2pm on Mondays, Tuesdays, and even Wednesdays
(18/1, 1/2, 15/2, 1/3, 15/3), room 416
4pm on Thursdays, starting 19/1, room 104
This page is in addition to the official
departmental page. You might also find the previous
(2003-4) useful. There is a Galois Theory
chat page specifically for your use.
The best book for the course is Ian Stewart's Galois
Theory, which is clear and very popular. The
University bookshop should have copies (let me know if not), and
you can also order it from the usual online shops.
If you have questions, feel free to mail me (address at bottom of
page) or visit me in my office (room 435).
Galois was the James Dean of mathematics: he lived fast (arrested
twice for revolutionary activities) and died young (in a pistol duel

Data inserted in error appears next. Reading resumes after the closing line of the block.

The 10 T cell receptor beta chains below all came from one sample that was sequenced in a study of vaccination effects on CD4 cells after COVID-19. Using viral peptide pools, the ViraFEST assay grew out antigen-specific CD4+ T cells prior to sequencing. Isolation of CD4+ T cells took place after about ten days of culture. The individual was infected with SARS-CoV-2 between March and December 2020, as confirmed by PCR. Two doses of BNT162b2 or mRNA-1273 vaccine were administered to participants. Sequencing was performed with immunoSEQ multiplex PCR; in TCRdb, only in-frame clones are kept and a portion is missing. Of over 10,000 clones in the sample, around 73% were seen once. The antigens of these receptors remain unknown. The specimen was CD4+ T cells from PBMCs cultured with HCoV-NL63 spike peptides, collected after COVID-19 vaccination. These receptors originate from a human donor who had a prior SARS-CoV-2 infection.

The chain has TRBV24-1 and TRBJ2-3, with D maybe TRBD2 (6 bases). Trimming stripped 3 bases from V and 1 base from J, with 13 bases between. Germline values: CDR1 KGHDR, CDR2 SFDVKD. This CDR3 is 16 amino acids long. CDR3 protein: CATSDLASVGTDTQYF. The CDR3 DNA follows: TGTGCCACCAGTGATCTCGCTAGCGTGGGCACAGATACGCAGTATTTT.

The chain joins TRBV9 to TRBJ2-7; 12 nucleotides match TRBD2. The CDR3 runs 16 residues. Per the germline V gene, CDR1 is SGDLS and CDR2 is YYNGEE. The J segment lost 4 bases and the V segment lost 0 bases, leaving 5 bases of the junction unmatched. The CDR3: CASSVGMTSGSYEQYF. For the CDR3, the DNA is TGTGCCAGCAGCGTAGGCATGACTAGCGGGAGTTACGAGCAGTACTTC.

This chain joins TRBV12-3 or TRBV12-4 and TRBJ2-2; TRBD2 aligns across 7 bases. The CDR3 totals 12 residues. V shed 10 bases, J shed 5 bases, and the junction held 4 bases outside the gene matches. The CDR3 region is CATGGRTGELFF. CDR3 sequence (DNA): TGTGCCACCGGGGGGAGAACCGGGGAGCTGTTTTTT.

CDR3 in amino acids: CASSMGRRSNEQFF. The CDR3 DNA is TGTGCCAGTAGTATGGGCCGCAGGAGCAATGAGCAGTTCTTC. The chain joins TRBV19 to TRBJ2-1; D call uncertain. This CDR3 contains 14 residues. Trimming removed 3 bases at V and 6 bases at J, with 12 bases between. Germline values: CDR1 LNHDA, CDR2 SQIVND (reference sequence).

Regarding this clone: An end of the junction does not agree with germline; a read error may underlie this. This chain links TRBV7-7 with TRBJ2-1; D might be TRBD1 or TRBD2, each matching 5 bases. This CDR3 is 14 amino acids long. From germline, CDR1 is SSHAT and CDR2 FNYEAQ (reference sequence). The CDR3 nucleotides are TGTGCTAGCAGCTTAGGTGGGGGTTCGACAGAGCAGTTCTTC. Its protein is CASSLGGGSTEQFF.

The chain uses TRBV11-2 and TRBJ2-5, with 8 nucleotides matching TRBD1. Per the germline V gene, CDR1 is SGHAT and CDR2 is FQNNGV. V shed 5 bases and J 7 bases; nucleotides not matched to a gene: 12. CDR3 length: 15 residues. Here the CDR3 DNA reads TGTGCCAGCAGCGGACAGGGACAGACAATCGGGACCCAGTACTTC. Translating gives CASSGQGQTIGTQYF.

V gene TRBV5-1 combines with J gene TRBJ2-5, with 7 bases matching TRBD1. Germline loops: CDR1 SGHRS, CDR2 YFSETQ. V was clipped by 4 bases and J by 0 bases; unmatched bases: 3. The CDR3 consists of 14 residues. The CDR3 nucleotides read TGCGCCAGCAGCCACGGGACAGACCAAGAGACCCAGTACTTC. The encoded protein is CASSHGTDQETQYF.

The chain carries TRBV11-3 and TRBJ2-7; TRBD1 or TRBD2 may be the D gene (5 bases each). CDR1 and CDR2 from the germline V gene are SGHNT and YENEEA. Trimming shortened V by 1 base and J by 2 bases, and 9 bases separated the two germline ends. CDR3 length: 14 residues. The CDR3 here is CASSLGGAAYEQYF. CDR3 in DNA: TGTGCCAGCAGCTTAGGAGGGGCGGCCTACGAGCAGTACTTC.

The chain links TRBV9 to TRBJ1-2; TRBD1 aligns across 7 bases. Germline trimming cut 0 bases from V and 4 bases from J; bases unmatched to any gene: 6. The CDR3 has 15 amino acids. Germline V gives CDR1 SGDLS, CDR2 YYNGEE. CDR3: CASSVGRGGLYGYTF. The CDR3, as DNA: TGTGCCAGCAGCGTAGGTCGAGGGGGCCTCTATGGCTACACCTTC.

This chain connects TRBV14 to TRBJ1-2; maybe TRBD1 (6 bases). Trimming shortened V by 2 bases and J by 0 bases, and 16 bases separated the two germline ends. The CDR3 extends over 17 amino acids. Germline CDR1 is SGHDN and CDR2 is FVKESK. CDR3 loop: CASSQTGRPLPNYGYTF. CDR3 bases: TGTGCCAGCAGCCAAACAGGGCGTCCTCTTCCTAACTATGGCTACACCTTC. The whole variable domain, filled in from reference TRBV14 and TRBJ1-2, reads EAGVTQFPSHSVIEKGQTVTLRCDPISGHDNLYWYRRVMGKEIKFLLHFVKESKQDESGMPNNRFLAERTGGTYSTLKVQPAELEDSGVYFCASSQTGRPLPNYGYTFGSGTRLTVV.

over a woman, aged 20). Of course, he also invented Galois Theory,
and in doing so both solved one of the outstanding problems of
contemporary mathematics and sowed the seeds of modern algebra.
Abel prepared the ground for Galois: he showed that there is no
general formula for solving the quintic, a result that Galois later
refined. He died of tuberculosis, penniless, at the age of 26.
The early deaths of Galois and Abel contributed greatly to the
notion that mathematicians do their best work while very young. How's
that for logic?
Ruffini made the PR boob of not dying young, so no one's heard of
him. Nevertheless, he had most of Galois Theory worked out while
Galois was still in nappies. In his lifetime, as now, he was mostly ignored.
This page was last modified on 10 January 2006.